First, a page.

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-   -   Sony A300 or Canon XSI (

thewingman May 7, 2008 10:50 AM

Has come to a choice of these 2. Lets hear your best recomendations. Will be used all kinds of pictures. Want something the can auto focus rarther fast for candid shots and shots while ride down the road on motorcycle.

JimC May 7, 2008 11:22 AM

I'm not sure I'd want to try using either one while riding down the road on a motorcyle. Are you sure you want to try shooting that way using a dSLR, versus a smaller and lighter point and shoot model?

Both have their pros and cons and both are going to have fast Autofocus for entry level cameras. If Live View is important, the Sony is very good in this area, since it's new design allows the camera's main Autofocus Sensors to see the same image as the Live View sensor, without the drawbacks associated with Contrast Detection Autofocus using a camera's main sensor, or the need to flip the mirror back and forth to Autofocus using the main AF sensors before returning to Live View mode. With the Sony you can use Live View at the same time the camera is focusing with it's dedicated 9 point AF sensor (and it will even show you selected focus points in the Live View display on the LCD).

But, you sacrifice viewfinder size if you go that route (Sony had to make the viewfinder smaller in order to make room for the separate Live View sensor used in this model). If Live View is not very important, I'd look at the A200 instead (same 10MP sensor and features as the A300, except that it has a larger viewfinder and doesn't get live view or the tilt out display). The Canon looks like it may have it beat for a features perspective (but, it's a more expensive camera, too).. Of course, you get stablization with all lenses using the Sony if that's important to you. The Sony also has higher available ISO speeds (up to 3200) if you need it. Sometimes a bit more noise is better than motion blur.

Note that I currently shoot with a Sony A700. So, I'm probably biased a bit that direction (I think Sony has done a very good job with these new models from a performance and image quality perspective).

JimC May 7, 2008 11:36 AM


Make sure to see Steve's new XSi review if you haven't looked at it already.

Both of these cameras are going to be capable of taking nice photos in most conditions. The 18-55mm IS lens in the XSi kit is probably a bit better lens compared to the 18-70mm kit lens with the A300. But, then again, you've got more focal range from wide to long with the Sony kit lens. There a pros and cons to any of them, and you probably want to factor in any special lens requirements into the equation.

Some of Sony's newer lenses are more expensive (depending on the grade of lens you're looking for, since they don't offer a "middle" grade lens in some focal lengths). But, these Sony dSLR models can use any Minolta Autofocus lens ever made, and popular vendors of used gear like, and usually have a very good selection of them. Third party lens manufacturers like Sigma and Tamron also have a good selection of lenses available for the Alpha lens mount (a.k.a., Minolta A, Minolta Autofocus, Dynax, Maxxum lens mount)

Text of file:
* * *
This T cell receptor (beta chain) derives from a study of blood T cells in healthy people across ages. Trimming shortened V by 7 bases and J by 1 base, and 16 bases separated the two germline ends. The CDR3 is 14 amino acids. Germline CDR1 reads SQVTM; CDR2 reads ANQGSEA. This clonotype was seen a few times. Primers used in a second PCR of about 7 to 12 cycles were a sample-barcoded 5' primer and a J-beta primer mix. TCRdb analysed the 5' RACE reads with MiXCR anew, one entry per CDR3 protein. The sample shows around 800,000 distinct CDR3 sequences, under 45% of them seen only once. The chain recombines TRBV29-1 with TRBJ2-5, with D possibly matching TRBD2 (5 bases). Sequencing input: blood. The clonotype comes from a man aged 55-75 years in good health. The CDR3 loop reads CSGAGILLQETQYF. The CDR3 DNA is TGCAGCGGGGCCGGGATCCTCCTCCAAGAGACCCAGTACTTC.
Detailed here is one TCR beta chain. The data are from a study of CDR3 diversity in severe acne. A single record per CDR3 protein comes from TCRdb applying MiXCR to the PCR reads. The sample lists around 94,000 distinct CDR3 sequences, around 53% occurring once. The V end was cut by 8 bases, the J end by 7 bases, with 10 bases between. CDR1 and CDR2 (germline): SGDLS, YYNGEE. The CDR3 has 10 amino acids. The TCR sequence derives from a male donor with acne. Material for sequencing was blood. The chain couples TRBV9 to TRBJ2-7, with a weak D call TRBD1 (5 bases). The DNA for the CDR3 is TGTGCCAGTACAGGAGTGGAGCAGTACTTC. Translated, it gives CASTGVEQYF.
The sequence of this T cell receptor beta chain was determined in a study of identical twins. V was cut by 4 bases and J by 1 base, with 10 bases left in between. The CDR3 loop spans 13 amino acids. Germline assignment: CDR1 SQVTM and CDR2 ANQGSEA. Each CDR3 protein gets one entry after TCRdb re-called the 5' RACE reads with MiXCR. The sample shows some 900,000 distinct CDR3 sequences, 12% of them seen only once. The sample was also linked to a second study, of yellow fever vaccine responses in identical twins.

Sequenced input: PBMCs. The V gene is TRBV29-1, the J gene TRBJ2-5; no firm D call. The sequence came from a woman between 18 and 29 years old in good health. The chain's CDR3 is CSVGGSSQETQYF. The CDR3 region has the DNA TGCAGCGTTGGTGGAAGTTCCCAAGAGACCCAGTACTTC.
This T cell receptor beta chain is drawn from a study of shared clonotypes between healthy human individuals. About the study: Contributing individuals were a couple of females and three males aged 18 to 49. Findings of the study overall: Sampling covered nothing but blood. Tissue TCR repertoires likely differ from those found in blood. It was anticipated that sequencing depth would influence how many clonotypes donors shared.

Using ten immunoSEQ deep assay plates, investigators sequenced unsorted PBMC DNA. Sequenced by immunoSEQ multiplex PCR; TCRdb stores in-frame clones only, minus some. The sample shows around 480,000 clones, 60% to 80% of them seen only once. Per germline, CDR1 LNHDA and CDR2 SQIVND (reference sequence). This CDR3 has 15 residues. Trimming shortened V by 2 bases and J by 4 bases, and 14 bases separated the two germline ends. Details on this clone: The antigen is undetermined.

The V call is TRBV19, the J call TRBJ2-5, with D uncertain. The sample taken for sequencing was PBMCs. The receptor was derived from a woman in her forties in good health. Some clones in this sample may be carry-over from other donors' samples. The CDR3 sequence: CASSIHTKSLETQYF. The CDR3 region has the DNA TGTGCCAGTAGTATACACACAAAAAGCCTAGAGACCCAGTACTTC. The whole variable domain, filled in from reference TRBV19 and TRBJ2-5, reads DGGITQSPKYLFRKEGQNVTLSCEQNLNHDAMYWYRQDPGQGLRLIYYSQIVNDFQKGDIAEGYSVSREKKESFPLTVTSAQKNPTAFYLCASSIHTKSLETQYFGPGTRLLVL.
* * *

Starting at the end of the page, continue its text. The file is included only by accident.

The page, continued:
thewingman May 7, 2008 8:03 PM

anymore opinons? Really leaning toward Sony A300. Good choice guy's and gal's?:cool:

TCav May 7, 2008 8:14 PM

thewingman wrote:

...Want something the can auto focus rarther fast for ... shots while ride down the road on motorcycle.
I'd go with something a little smaller and lighter and for one handed use. A dSLR, even a dSLR with 'Live View', will require more attention than I'd like to see a motorcycle rider devoting to photography, not to mention the ocassional two-handed operation.

thewingman May 7, 2008 8:16 PM

wifie would be doing any shoots off bike. I'm not that crazy.

TCav May 7, 2008 8:38 PM

I would still go with something smaller and lighter (Not to mention cheaper. That way you're not out very much incase it gets dropped.), but you pose a situation where the Sony would excel beyond the Canon.

Image stabilization is designed to correct image blur due to camera shake. Put a camera on a motorcycle, and you'd be inducing a not insignificant amount of camera shake. The Sony uses sensor shift image stabilization in the camea body, so it's available for any lens. The Canon uses optical image stabilization in certain lenses, which makes them bigger, heavier, and more expensive.

That would do it for me.

mtngal May 7, 2008 10:55 PM

When Pentax came out with the in-camera stabilization on the K100 (about 2 years ago, I think), someoneshot a series of pictures taken from the seat of a riding lawn-mower, some with SR and some without. The difference was very significant, so the Sony (which has a similar system) would make a lot of sense.

caf120 May 7, 2008 11:26 PM

I'd say go for Canon XSI, these days my friend upgraded his old Sony, and it's on sale for only $765 at that time, not sure if it's still availabe


and i used it for about 2 days.
I find it slightly better then my XTi with the live view and it just feels better in your hands and has more "power".
i say buy this camera, and you start off with a good lens right away without having to upgrade.

ToiletDuck May 8, 2008 1:07 AM

The Sony with the in camera IS is a great setup. The newer Sony lens might run a little more but with Sony you can use the older Minolta lens. The best lens out there are the older minolta glass. For $200 you can get the best lens. I just got the Minolta 70-210 beercan and it's amazing! They have several extremely good prime lens to. I tried them all it seems like. From the Pentax, Canon, Nikon, to the Sony I have to say it's the best feeling for me.

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